US 6533843 B2
Scrubber liquid from an ethylene oxide process rich in bicarbonate and dissolved ethylene is flashed in two stages to separate ethylene containing vapor from bicarbonate rich solution reduced in ethylene content.
1. In a process for the production of ethylene oxide wherein
a) ethylene is reacted with molecular oxygen to form a reaction gas mixture Comprised of ethylene oxide, carbon dioxide and unreacted ethylene,
b) the reaction gas mixture of step a) is scrubbed with water and a solution comprised of ethylene oxide absorbed in water is separated from a gas mixture comprised of carbon dioxide and unreacted ethylene,
c) the gas mixture comprised of carbon dioxide and unreacted ethylene from step b) is scrubbed with potassium carbonate scrubbing solution and a potassium carbonate scrubbing solution enriched in bicarbonate and containing dissolved ethylene is recovered, the improvement which comprises
1) flashing the potassium carbonate scrubbing solution enriched in bicarbonate and containing dissolved ethylene,
2) separating flashed vapor containing the bulk of the dissolved ethylene from liquid containing the bicarbonate,
3) flashing the liquid from step 2 and separating vapor containing ethylene from liquid containing the bicarbonate,
4) and recovering liquid flash bottoms from step 3 containing an amount of dissolved ethylene low enough to meet environmental discharge requirements.
2. The process of
1. Field of the Invention
The present invention relates to a two stage flash process for the effective removal of hydrocarbons in an ethylene oxide process carbon dioxide removal system whereby the amount of flash gas required to remove a certain amount of hydrocarbon in a carbonate removal system is substantially reduced as compared to conventional practices.
2. Description of the Prior Art
In processes such as those where ethylene oxide is formed by the oxidation of ethylene with molecular oxygen, carbon dioxide is also produced during the oxidation and it is necessary that the carbon dioxide be separated in order to prevent a build up of this product.
In commercial ethylene oxide processes the carbon dioxide removal is frequently accomplished by a hot carbonate system such as is described, for example, in U.S. Pat. Nos. 3,823,222 and 4,160,810. All or a portion of the reaction gas from the ethylene oxide reactor after ethylene oxide removal, which is rich in unreacted ethylene, is contacted with a solution of potassium carbonate and potassium bicarbonate whereby the carbonate reacts with the carbon dioxide in the reaction gas and is converted to the bicarbonate. The resulting solution rich in bicarbonate is regenerated by steam stripping to release the carbon dioxide and convert the bicarbonate back to carbonate for further use in the process.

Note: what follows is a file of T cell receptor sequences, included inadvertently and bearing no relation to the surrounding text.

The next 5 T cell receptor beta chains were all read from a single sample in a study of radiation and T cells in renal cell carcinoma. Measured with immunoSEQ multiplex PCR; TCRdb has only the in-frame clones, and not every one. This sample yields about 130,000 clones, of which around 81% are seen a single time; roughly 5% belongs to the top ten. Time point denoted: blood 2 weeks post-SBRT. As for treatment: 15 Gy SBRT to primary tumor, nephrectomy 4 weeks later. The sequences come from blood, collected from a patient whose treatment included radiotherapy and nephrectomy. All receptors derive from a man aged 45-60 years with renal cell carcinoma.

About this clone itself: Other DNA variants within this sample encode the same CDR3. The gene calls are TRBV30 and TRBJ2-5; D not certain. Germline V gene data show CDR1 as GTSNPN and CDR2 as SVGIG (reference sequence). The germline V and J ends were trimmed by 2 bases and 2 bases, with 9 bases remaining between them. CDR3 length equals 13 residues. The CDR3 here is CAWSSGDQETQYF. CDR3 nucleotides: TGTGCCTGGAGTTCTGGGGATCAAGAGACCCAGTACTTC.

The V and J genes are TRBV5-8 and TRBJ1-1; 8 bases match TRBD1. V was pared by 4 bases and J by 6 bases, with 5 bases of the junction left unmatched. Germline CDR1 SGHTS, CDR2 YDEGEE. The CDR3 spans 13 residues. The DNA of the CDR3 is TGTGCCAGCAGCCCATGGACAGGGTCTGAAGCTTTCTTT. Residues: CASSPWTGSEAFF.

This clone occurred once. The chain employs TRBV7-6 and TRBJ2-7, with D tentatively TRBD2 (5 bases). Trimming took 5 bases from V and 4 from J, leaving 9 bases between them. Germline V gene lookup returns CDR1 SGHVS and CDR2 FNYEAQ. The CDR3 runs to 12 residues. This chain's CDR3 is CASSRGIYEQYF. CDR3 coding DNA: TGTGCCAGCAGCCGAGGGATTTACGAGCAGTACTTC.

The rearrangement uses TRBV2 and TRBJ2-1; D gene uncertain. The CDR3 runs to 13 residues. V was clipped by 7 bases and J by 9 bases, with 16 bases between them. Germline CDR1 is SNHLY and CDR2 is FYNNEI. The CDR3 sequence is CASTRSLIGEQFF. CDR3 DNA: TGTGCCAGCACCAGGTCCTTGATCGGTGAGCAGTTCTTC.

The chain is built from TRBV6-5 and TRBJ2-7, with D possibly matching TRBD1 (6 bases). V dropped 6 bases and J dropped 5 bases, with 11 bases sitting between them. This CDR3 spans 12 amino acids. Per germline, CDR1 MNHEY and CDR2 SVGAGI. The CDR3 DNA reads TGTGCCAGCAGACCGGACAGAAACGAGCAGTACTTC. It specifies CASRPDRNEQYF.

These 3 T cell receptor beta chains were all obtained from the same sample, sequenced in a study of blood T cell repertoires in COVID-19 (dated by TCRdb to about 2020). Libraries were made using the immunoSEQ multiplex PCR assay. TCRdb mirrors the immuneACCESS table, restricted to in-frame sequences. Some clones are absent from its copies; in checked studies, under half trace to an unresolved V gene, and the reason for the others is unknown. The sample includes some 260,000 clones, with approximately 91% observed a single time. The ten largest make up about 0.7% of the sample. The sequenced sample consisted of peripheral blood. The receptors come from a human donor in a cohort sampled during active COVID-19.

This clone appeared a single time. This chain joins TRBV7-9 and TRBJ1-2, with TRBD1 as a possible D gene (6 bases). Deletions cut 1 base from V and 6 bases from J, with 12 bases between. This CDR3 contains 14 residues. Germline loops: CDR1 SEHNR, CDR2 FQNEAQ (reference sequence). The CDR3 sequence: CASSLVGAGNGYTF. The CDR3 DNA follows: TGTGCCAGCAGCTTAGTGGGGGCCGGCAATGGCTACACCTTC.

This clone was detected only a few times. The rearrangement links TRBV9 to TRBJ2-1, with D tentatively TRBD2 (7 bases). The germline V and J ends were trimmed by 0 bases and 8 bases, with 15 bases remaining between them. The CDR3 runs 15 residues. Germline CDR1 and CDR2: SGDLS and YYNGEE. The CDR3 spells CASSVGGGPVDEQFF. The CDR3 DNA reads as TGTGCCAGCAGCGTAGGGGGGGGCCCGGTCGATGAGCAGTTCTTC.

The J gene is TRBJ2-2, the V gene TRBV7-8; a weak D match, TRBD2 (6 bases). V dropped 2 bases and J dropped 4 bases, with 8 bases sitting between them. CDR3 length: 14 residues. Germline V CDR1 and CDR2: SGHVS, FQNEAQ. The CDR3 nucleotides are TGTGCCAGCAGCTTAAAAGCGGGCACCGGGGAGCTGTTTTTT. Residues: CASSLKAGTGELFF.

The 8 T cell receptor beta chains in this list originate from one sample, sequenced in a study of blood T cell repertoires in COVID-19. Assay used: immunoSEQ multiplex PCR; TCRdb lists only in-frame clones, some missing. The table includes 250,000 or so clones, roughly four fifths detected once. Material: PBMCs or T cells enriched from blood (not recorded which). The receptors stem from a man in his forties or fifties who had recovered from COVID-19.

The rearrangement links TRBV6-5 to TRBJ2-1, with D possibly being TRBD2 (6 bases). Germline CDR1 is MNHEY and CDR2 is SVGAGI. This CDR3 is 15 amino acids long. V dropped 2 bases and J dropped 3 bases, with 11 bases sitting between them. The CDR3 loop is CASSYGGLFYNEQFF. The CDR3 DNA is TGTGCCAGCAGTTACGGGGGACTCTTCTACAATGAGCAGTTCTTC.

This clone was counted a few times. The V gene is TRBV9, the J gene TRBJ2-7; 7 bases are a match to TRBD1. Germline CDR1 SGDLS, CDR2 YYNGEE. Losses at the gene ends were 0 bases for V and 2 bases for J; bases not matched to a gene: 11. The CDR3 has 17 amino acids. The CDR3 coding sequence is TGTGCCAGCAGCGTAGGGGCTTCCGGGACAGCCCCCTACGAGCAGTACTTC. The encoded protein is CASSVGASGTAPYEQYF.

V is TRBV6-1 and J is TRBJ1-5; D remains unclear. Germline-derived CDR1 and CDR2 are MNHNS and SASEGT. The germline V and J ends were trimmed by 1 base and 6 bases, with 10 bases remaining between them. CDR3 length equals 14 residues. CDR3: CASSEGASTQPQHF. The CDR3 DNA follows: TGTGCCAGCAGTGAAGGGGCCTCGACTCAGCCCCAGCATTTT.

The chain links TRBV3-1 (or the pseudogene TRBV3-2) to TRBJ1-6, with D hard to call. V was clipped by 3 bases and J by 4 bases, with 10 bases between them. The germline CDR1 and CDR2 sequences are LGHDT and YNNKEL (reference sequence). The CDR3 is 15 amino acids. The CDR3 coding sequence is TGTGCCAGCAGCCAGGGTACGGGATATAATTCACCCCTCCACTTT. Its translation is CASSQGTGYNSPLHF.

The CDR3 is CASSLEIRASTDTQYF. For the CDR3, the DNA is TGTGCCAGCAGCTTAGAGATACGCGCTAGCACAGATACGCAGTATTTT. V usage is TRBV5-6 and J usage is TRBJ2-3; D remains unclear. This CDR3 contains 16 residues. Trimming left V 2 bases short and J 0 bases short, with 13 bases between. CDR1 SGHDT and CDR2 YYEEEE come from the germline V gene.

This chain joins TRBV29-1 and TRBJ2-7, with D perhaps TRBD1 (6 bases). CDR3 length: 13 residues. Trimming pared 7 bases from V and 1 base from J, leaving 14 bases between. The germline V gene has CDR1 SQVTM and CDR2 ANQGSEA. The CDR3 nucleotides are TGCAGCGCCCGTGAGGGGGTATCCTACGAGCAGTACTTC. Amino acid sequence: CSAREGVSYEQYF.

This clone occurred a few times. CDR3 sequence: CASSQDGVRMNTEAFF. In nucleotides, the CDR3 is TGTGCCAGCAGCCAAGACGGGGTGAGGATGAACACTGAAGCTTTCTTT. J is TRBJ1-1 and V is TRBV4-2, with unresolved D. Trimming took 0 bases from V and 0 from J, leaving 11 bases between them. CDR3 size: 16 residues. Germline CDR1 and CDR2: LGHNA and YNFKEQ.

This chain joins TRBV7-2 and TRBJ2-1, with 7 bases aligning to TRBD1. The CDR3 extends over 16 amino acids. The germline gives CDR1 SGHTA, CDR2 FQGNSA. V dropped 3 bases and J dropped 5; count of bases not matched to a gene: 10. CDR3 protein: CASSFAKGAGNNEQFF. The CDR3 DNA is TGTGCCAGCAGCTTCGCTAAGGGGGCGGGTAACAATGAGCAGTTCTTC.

The reaction gas contains a substantial concentration of unreacted ethylene, and in the process of absorbing the carbon dioxide a certain amount of this unreacted ethylene is dissolved in the absorbent solution. When the solution is directly steam stripped to release the carbon dioxide, the dissolved ethylene contained therein is released to the atmosphere with the stripped carbon dioxide. The release of ethylene is disadvantageous in that the permissible amount of ethylene released to the atmosphere is limited by local atmospheric pollution regulations. Also the ethylene has a value as a feed stock. Therefore, it is required and desirable to remove dissolved ethylene from the absorber solution and recover this ethylene.
In normal practice, a single stage flash is employed to flash the absorber solution with the flashed vapor passing to a recovery compressor in order to recover ethylene for recycle to the process.
The regulations on ethylene emissions often specify a fixed quantity of ethylene which can be released to the atmosphere independent of plant size. As the plant size increases it is, therefore, often the case that the percent removal required for the ethylene significantly increases with increased plant size, to maintain the absolute emission limit. As the percent removal increases, the amount of flash gas required per unit of ethylene increases and the amount of recycle carbon dioxide also increases.
For large plants the amount of recycle carbon dioxide in a single stage flash system can exceed 20% of the normal carbon dioxide removal requirement and the recovery compressor size can become disproportionately large compared to a smaller plant. In accordance with the present invention, the use of a two stage flash system can significantly reduce this problem, thus reducing the cost of the carbon dioxide removal system and also the cost and energy consumption of the recovery compressor.
In accordance with the present invention, the enriched absorber solution from hot carbonate scrubbing of ethylene oxide reaction gas, after the ethylene oxide removal, which enriched solution is high in bicarbonate and which contains dissolved ethylene, is passed from the absorber to a first flash zone wherein the bulk of the dissolved ethylene, oxygen, and other gases are removed from the liquid by flashing into the gas phase. The liquid from the first flash zone is sent to a second flash zone wherein conditions of the flashing are controlled to insure that such ethylene as remains in the liquid from the second flash after flashing carbon dioxide and ethylene will meet the appropriate emission regulations when the liquid is steam stripped to release carbon dioxide.
The attached drawing is a schematic representation of a practice of the invention.
Not shown in the drawing is the conventional production of ethylene oxide by molecular oxygen oxidation of ethylene, the conventional water scrubbing of product ethylene oxide, or the conventional scrubbing of the resulting reaction gas with hot carbonate to separate carbon dioxide therefrom. These are conventional and well known procedures which are widely practiced commercially.